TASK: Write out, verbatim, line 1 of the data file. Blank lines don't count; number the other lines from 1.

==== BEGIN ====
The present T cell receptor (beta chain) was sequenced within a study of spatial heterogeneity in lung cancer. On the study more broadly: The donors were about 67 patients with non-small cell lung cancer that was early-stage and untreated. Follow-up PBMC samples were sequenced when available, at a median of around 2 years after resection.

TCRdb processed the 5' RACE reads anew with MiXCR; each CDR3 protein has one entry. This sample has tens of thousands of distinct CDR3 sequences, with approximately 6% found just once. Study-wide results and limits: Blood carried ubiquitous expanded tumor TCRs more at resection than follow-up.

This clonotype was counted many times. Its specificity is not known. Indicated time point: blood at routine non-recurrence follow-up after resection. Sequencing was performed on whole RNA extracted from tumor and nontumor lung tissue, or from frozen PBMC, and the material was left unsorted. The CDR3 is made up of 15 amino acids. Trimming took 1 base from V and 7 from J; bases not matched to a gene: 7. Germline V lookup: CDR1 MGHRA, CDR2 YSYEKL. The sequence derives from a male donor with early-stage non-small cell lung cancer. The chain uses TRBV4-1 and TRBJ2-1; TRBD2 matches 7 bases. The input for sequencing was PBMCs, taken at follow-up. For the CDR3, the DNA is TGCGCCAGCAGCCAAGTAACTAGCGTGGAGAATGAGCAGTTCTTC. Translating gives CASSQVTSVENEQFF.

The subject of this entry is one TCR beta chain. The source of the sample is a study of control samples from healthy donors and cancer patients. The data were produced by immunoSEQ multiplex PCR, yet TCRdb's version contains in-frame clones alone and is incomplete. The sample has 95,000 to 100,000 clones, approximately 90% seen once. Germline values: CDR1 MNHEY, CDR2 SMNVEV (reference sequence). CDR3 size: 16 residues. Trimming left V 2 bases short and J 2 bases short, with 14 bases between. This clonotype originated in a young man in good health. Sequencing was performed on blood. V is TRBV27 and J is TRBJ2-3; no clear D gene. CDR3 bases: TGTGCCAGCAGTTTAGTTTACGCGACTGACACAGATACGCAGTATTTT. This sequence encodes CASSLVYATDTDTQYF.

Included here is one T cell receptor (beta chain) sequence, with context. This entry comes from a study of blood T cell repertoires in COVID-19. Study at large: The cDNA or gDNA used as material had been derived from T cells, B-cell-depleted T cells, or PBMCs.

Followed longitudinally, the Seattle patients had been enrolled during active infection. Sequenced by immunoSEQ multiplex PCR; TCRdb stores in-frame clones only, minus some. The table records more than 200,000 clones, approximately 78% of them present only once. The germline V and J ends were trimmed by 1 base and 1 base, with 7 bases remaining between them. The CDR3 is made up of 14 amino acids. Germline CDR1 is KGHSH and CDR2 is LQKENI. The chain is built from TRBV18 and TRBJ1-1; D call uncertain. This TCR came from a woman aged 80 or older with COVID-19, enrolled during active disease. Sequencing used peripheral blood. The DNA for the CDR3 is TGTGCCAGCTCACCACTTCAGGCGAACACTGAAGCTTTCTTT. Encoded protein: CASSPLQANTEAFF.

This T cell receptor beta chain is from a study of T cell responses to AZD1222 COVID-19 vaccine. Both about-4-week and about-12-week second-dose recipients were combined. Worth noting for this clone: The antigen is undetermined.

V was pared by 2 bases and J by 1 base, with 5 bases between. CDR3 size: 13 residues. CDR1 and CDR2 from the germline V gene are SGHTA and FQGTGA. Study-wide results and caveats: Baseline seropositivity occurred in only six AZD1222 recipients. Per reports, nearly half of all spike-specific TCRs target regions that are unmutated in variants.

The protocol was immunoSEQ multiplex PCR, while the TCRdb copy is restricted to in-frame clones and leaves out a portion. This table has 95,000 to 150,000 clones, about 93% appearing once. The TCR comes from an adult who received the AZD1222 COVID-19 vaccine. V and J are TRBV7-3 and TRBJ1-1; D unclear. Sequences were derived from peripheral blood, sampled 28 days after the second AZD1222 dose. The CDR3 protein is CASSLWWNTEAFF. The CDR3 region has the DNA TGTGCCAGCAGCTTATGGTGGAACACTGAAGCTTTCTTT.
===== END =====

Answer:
The present T cell receptor (beta chain) was sequenced within a study of spatial heterogeneity in lung cancer. On the study more broadly: The donors were about 67 patients with non-small cell lung cancer that was early-stage and untreated. Follow-up PBMC samples were sequenced when available, at a median of around 2 years after resection.